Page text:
Right when the Nihilist Spasm Band was beginning to repeat itself, transforming into a caricature, the group released No Borders, a fresh, stunning two-CD set with guest Joe McPhee. Disc one was recorded live on October 27, 2000; disc two culls studio recordings from the day before and after. Only four of the 18 tracks feature all seven musicians playing at the same time. On the other ones, subgroups explore exciting new directions. Vocalist Bill Exley and McPhee's "Duet" is a disquieting drone piece. "Trio" puts together the booming bass of Hugh McIntyre, John Clement's drum pounding, and the saxophonist's free jazz train of thought. That last element is the source of a number of surprises. McPhee can play abstract free improv, but here he often falls back to instant head lines. On "Meateater," he develops a melody, something unheard in the group's "repertoire." Exley screams to disrupt him, Art Pratten bursts into a violin frenzy to drag him into flaming dialogues, but McPhee insists. The resulting tug of war is a lot of fun and ends with the jazzman screaming his lungs out. Other highlights include "Unlikely," a duet between Murray Favro and Pratten, "Boing," and "Going Too Far." Exley brought in new texts, true to the group's nihilist ideas, which he delivers in his usual declamatory style. The NSB's level of musicianship has rarely been so high and McPhee, as unlikely as it may sound, turns out to be a perfect partner, heartiliy contributing to the music while motivating the other players to give their best. The only negative point is the fact that Exley's voice was recorded with an awful microphone during the live session. Still, No Borders comes strongly recommended to both fans and newcomers.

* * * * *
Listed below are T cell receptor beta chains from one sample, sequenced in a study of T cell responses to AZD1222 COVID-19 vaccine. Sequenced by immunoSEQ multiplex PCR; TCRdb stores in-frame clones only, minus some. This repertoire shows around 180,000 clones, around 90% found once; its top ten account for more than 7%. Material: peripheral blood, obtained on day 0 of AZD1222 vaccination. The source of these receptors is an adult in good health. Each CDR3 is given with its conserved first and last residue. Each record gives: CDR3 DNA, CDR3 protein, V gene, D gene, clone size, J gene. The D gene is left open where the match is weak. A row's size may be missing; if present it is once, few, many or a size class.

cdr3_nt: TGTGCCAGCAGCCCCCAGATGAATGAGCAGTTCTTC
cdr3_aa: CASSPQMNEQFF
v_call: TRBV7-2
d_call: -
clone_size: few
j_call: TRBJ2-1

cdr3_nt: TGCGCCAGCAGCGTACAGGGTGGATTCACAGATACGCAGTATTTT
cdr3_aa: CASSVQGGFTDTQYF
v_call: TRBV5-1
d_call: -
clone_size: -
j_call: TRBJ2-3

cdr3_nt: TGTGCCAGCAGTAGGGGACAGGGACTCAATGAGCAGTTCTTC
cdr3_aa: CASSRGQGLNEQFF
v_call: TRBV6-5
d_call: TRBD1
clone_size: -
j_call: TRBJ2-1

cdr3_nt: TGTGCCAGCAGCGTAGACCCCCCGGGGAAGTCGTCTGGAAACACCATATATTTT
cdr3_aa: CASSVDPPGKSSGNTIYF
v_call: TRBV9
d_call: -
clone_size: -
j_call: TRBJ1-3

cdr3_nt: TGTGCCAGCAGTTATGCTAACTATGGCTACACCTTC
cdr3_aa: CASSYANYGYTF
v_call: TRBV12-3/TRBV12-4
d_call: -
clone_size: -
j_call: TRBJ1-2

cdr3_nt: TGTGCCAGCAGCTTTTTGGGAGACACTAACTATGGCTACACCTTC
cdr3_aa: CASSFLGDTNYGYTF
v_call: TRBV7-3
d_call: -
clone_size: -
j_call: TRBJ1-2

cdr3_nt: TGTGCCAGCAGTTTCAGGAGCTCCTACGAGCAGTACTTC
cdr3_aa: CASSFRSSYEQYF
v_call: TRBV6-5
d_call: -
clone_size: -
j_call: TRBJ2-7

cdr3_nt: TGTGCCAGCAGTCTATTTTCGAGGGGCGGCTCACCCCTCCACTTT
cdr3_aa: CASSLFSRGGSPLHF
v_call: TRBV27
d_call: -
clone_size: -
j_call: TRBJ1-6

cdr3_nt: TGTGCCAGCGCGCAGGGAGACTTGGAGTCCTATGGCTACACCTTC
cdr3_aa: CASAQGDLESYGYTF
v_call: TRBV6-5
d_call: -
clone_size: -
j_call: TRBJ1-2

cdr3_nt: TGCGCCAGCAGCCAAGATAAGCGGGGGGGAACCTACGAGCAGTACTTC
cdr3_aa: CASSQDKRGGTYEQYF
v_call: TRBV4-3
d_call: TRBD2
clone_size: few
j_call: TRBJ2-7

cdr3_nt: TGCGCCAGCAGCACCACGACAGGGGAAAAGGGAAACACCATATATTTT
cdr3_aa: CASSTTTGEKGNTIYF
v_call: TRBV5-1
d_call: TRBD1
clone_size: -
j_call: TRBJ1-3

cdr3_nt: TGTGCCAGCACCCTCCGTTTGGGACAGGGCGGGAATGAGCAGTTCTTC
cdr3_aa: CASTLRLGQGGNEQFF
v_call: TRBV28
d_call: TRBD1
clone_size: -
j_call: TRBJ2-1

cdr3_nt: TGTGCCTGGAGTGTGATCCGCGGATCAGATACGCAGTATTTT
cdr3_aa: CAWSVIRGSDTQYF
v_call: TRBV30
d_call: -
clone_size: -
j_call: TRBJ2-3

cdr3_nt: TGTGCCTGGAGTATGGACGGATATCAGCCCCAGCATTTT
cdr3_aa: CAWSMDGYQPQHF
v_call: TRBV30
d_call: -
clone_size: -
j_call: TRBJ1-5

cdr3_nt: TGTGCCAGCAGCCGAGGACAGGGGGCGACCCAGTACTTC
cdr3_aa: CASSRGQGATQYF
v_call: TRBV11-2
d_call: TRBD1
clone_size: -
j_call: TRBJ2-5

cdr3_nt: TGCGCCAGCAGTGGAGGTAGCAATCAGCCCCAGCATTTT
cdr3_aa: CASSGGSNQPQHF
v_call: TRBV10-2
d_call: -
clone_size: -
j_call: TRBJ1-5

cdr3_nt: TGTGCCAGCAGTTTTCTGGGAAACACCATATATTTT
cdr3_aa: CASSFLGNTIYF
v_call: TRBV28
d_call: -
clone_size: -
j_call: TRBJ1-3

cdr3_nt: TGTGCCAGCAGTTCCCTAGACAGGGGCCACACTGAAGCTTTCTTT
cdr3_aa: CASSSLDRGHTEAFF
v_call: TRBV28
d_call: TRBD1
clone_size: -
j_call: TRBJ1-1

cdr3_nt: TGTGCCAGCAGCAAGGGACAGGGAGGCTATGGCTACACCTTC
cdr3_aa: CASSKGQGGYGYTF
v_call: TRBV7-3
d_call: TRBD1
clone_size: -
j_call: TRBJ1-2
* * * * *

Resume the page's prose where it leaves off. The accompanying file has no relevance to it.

Share this page
AllMusic Review by François Couture